Voelcker Academy

Research Symposium 2011

 

previous next
 
Catherine Arcos

Role of maternal obesity in regulating fetal cardiac microRNA (miRNA) expression

Catherine Arcos

Mentor(s): Alina Maloyan, PhD

Introduction: Maternal obesity has been shown to be an independent risk factor for offspring to develop cardiovascular disease in later life (so-called the 'developmental programming' phenomenon). Maternal obesity creates a state of chronic inflammation and dyslipidemia (high levels of free fatty acids), which affect normal fetal development. Recent studies have demonstrated that gene regulators called microRNAs (miRNAs) play powerful roles in diverse aspects of cardiac development and function. The expression of miRNAs is dynamic and largely dependent on tissue or cell types; as in any other tissue, cardiac tissue also displays a 'signature expression' pattern for miRNAs. However, a particular pathological process is often associated with a particular gene expression pattern that can aid in the diagnosis and prognosis of human diseases. The implication of several miRNAs in cardiovascular diseases has been well documented such as miR-21 and miR-18a in cardiac fibrosis, miR-193 and miR-378 in myocardial infarction. Our preliminary data in baboon model of maternal obesity have shown significant aberrations in the expression of cardiac miRNAs in fetuses carried by obese mothers, which may suggest a role in fetal development in the evolution of heart disease in humans. For example, the expression of cardiac miR-21 and miR-193 was increased in baboon fetuses born to obese mothers, while the expression of miR-18a and miR-378 was decreased.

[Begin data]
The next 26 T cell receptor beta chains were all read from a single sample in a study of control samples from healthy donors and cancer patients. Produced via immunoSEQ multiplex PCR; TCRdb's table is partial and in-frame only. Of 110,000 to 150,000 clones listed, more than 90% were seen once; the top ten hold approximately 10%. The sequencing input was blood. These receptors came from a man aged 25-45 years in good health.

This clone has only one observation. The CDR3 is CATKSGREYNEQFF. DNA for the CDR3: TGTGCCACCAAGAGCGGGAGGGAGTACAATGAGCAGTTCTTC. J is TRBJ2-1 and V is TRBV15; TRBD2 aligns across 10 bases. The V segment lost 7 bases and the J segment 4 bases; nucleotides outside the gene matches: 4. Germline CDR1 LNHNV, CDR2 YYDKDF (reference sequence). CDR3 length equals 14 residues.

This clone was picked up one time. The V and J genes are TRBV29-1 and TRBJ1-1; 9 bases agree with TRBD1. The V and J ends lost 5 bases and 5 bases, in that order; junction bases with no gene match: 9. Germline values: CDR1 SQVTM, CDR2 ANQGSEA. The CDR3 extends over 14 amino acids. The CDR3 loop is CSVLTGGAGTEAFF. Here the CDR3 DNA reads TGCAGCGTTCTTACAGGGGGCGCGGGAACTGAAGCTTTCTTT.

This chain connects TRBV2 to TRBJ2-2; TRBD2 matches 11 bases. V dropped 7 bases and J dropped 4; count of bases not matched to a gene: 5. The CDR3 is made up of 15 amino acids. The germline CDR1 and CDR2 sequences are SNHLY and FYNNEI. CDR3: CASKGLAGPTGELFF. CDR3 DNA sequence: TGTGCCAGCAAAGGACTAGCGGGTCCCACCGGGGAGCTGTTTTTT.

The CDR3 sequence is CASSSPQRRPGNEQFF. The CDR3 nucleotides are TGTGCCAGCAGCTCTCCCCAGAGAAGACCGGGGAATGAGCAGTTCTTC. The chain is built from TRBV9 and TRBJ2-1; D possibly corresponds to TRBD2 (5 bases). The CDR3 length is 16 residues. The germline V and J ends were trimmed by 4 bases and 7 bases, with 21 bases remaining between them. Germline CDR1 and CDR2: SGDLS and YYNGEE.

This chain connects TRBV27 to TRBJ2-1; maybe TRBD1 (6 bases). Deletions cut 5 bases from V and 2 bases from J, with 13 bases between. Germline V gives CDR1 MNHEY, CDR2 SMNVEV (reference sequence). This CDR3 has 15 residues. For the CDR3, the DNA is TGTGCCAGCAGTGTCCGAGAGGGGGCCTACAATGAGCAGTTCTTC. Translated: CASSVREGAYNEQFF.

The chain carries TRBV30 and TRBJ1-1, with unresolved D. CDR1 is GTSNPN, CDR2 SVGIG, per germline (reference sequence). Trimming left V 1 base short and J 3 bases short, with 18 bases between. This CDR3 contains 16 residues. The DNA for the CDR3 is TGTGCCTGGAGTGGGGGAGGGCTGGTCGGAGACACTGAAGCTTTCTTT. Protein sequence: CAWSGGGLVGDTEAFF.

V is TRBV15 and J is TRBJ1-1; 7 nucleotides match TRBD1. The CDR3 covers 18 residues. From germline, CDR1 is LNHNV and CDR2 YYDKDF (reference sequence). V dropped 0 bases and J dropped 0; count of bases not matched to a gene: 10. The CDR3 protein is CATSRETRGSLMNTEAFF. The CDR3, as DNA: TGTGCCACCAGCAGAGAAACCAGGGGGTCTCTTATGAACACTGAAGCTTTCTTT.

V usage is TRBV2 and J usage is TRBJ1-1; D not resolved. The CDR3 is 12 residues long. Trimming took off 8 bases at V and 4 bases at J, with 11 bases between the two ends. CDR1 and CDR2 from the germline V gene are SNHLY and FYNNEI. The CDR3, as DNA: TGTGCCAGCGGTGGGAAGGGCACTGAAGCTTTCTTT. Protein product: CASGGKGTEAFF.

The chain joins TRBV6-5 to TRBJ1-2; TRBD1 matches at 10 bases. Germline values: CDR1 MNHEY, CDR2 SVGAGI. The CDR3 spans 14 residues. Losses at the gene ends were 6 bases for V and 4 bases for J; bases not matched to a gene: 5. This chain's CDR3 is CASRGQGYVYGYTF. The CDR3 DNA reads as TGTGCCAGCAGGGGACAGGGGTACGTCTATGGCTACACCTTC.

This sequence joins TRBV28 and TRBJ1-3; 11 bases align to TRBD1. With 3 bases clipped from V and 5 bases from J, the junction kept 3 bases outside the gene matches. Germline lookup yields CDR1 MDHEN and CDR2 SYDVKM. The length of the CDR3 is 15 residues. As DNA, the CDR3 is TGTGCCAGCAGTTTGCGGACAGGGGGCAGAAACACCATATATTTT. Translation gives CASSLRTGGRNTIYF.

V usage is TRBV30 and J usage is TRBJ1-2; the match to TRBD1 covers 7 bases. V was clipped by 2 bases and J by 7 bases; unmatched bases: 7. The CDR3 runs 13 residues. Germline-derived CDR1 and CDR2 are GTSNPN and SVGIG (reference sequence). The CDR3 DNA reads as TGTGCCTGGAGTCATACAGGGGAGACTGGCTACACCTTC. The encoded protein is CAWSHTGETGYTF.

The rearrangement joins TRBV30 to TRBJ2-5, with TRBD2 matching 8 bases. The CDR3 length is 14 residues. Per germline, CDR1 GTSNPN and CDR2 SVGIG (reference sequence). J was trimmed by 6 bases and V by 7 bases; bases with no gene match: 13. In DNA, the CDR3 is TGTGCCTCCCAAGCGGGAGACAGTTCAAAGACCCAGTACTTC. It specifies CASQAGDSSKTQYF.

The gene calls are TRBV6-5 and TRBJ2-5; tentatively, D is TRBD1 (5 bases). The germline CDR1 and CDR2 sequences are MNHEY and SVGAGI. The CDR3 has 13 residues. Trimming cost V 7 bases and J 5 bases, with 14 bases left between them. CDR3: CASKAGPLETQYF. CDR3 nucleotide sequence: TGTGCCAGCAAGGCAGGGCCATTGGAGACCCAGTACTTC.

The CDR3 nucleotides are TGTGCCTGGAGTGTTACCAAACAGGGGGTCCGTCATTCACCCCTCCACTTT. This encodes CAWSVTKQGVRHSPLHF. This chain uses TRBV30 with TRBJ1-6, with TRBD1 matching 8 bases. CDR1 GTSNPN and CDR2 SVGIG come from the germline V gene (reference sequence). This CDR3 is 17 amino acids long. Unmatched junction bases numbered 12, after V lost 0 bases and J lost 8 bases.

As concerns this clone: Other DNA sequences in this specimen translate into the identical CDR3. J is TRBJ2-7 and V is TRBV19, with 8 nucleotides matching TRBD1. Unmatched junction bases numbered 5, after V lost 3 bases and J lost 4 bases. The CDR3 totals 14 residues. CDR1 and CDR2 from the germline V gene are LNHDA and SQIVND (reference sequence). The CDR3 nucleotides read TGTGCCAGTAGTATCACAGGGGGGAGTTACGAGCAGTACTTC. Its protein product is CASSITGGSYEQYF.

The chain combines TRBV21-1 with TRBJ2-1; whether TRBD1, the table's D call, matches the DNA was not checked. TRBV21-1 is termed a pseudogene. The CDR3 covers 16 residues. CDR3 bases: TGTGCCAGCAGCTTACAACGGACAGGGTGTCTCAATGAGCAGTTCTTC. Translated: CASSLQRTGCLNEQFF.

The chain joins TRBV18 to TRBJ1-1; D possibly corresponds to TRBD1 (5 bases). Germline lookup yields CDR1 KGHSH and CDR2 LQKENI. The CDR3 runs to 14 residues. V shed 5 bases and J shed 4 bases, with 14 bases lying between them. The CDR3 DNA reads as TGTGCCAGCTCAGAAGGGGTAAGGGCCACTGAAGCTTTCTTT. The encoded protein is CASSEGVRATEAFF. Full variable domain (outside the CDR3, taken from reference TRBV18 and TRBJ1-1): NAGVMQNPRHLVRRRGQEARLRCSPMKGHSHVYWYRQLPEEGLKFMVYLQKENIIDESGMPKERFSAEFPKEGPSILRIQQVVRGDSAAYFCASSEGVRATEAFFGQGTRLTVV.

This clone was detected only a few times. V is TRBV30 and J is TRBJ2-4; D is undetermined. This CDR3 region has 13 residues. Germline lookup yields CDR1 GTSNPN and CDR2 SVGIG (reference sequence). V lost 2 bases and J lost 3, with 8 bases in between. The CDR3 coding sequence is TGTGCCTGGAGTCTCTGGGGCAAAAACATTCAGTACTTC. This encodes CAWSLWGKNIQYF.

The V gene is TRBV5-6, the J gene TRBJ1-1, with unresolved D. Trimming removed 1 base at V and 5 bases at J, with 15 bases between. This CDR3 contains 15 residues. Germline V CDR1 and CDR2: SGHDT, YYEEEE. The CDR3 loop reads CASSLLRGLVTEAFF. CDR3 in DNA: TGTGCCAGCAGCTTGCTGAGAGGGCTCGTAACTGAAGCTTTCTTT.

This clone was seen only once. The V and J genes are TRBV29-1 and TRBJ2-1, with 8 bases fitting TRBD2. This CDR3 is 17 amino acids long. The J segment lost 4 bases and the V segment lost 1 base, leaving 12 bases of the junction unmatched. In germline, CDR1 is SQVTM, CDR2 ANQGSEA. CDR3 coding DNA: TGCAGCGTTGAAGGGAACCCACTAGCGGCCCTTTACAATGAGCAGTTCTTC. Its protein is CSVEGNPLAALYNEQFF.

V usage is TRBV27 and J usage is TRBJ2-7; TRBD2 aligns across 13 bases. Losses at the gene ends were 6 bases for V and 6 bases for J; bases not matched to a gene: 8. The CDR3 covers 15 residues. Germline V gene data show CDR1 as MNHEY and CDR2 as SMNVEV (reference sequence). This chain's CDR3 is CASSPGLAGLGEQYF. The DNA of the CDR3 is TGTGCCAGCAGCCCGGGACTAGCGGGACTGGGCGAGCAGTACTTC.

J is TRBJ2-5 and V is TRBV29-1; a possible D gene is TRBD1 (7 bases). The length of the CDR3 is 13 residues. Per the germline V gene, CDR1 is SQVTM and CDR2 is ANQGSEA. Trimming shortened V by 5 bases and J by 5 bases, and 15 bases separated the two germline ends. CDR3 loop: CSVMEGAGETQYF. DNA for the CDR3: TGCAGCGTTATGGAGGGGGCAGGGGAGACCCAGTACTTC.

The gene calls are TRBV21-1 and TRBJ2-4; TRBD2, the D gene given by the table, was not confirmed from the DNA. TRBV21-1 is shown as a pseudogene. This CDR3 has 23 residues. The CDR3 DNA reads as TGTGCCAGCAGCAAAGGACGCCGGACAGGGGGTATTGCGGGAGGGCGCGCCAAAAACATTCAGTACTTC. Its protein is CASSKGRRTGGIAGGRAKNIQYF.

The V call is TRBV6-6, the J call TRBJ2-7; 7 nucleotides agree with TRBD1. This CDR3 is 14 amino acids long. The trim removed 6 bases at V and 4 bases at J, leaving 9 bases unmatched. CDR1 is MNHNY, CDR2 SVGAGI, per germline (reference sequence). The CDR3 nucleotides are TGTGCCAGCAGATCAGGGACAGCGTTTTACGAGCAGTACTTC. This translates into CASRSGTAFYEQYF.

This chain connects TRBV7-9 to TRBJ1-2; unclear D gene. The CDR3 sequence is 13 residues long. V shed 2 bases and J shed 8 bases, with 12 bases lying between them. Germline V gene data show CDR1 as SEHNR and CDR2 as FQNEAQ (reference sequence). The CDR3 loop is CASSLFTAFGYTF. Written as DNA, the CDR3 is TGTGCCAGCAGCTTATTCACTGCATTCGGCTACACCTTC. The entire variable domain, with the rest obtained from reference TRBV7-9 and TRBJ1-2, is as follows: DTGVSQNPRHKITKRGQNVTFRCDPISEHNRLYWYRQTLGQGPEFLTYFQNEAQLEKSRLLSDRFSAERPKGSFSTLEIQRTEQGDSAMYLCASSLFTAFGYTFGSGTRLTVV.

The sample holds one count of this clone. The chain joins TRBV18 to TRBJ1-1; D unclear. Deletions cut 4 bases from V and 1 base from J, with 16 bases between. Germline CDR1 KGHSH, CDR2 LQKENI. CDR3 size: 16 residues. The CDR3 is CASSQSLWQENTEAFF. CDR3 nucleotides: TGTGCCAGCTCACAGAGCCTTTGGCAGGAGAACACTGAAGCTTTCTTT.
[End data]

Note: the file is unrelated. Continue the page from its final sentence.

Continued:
Objectives: The overall goal of this study is to determine the mechanism by which maternal obesity can affect cardiovascular health in her offspring. We hypothesize that abnormal fetal cardiac miRNA expression is caused by an exposure to excessive in utero inflammation or high levels of free fatty acids.

Methods: All experiments were done in human primary cardiomyocyte cell cultures. In order to mimic the obesogenic in utero environment, human primary cardiomyocyte cell cultures were either non-treated (control) or incubated at 37°C for 24 hours with 2 ng, 10 ng, and 20 ng of TNF-α, a cytokine involved in systemic inflammation. The effect of high free fatty acids was measured by incubating human primary cardiomyocyte cell cultures at 37°C for 24 hours with 2% BSA [control], 100 μM, 200 μM, and 400 μM palmitic acid, which is the most common fatty acid found in animals. miRNA was then extracted, cDNA was made, and then RT-PCR was run testing for expression levels of miR-193a, miR-378, miR-18, and miR-21. This experiment was repeated for a total of 4 times, and data was then analyzed.

Results: After incubation with TNF-α of varying concentrations, the expression of miR-193a and miR-21 were found to be upregulated compared to controls. No changes were detected in the expression of miR-18a and miR-378. In contrast, an incubation with palmitic acid of varying concentrations caused a downregulation of miR-193a, miR-378, and miR-18 compared to controls. No changes were detected in miR-21 expression. Conclusions. Changes in the expression of fetal cardiac miRNAs might be a result of fetal exposure to adverse intrauterine environment as seen in pregnancies complicated by maternal obesity. (This study was supported by CTSA UL1RR025767).

Collaborators: Arcos C, Koythong T, Muralimanoharan S, Myatt L, and Maloyan A